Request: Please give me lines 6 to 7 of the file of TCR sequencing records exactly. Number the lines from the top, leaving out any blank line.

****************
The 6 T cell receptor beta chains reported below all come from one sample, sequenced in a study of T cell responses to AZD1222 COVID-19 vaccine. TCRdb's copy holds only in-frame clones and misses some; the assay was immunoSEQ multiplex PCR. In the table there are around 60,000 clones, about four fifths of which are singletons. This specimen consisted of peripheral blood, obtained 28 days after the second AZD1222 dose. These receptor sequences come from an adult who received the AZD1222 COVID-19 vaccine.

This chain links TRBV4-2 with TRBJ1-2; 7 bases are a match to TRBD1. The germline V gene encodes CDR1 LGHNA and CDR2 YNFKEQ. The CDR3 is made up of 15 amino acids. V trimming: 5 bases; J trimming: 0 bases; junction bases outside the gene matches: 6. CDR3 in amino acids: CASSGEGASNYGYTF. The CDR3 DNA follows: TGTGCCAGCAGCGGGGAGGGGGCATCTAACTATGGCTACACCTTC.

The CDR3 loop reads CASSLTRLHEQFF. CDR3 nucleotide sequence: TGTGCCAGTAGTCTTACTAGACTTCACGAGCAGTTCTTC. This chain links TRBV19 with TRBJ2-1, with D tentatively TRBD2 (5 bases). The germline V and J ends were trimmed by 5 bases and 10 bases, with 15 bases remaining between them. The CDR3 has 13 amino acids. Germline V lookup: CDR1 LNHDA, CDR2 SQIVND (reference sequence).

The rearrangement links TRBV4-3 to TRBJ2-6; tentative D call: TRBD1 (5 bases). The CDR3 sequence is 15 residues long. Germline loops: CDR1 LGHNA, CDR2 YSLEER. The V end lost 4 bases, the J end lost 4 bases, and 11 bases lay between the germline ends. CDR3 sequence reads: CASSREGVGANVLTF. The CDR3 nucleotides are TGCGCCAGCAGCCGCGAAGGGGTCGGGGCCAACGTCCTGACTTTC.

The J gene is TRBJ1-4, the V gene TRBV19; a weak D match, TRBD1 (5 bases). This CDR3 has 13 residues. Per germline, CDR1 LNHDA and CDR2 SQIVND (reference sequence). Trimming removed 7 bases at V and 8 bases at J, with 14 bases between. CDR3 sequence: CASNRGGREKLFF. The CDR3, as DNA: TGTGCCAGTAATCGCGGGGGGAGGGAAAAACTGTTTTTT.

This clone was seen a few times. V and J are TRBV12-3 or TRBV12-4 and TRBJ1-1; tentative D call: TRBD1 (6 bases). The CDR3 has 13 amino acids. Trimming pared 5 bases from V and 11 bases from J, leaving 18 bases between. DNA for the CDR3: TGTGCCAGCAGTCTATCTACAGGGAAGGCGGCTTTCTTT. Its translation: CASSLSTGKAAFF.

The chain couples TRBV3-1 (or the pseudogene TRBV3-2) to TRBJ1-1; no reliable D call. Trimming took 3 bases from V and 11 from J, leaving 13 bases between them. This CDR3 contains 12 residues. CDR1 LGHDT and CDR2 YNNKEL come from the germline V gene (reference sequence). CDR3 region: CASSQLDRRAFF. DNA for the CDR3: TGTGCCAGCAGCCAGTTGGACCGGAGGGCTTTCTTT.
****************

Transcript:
This clone was seen a few times. V and J are TRBV12-3 or TRBV12-4 and TRBJ1-1; tentative D call: TRBD1 (6 bases). The CDR3 has 13 amino acids. Trimming pared 5 bases from V and 11 bases from J, leaving 18 bases between. DNA for the CDR3: TGTGCCAGCAGTCTATCTACAGGGAAGGCGGCTTTCTTT. Its translation: CASSLSTGKAAFF.

The chain couples TRBV3-1 (or the pseudogene TRBV3-2) to TRBJ1-1; no reliable D call. Trimming took 3 bases from V and 11 from J, leaving 13 bases between them. This CDR3 contains 12 residues. CDR1 LGHDT and CDR2 YNNKEL come from the germline V gene (reference sequence). CDR3 region: CASSQLDRRAFF. DNA for the CDR3: TGTGCCAGCAGCCAGTTGGACCGGAGGGCTTTCTTT.